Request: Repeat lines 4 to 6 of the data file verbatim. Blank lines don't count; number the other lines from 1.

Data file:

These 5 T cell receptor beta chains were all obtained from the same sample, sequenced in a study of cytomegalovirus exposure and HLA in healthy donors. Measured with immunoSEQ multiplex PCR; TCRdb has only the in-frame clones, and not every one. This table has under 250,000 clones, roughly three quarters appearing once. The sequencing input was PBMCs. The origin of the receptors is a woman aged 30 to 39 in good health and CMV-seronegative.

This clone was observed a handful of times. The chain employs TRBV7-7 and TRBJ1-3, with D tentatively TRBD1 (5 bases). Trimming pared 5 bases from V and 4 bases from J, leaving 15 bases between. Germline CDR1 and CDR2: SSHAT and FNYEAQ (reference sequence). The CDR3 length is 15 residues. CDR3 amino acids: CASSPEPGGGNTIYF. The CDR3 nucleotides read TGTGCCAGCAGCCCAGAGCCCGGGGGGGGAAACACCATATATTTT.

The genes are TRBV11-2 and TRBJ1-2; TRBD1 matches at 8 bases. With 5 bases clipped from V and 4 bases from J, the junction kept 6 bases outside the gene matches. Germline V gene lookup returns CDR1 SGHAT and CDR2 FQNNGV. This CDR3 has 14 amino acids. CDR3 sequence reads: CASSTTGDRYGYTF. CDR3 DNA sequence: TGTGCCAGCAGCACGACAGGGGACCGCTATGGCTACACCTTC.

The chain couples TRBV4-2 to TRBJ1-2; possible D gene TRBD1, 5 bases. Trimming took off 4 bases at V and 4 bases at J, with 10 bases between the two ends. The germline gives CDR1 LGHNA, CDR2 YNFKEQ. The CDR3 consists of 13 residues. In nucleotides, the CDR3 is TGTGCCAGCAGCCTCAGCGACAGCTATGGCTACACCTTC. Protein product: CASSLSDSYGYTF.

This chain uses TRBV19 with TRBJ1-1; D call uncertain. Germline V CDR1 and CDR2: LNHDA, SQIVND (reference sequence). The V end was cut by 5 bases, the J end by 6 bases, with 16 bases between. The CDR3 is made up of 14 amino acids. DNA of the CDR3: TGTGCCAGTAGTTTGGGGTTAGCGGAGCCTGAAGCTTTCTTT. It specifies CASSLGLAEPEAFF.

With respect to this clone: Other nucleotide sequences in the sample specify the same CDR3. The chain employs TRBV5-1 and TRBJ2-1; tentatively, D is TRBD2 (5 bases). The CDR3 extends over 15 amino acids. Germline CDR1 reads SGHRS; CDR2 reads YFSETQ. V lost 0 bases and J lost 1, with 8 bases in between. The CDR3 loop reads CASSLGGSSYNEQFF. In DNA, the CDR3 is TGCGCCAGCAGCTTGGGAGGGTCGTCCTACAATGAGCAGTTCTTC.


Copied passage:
The chain couples TRBV4-2 to TRBJ1-2; possible D gene TRBD1, 5 bases. Trimming took off 4 bases at V and 4 bases at J, with 10 bases between the two ends. The germline gives CDR1 LGHNA, CDR2 YNFKEQ. The CDR3 consists of 13 residues. In nucleotides, the CDR3 is TGTGCCAGCAGCCTCAGCGACAGCTATGGCTACACCTTC. Protein product: CASSLSDSYGYTF.

This chain uses TRBV19 with TRBJ1-1; D call uncertain. Germline V CDR1 and CDR2: LNHDA, SQIVND (reference sequence). The V end was cut by 5 bases, the J end by 6 bases, with 16 bases between. The CDR3 is made up of 14 amino acids. DNA of the CDR3: TGTGCCAGTAGTTTGGGGTTAGCGGAGCCTGAAGCTTTCTTT. It specifies CASSLGLAEPEAFF.

With respect to this clone: Other nucleotide sequences in the sample specify the same CDR3. The chain employs TRBV5-1 and TRBJ2-1; tentatively, D is TRBD2 (5 bases). The CDR3 extends over 15 amino acids. Germline CDR1 reads SGHRS; CDR2 reads YFSETQ. V lost 0 bases and J lost 1, with 8 bases in between. The CDR3 loop reads CASSLGGSSYNEQFF. In DNA, the CDR3 is TGCGCCAGCAGCTTGGGAGGGTCGTCCTACAATGAGCAGTTCTTC.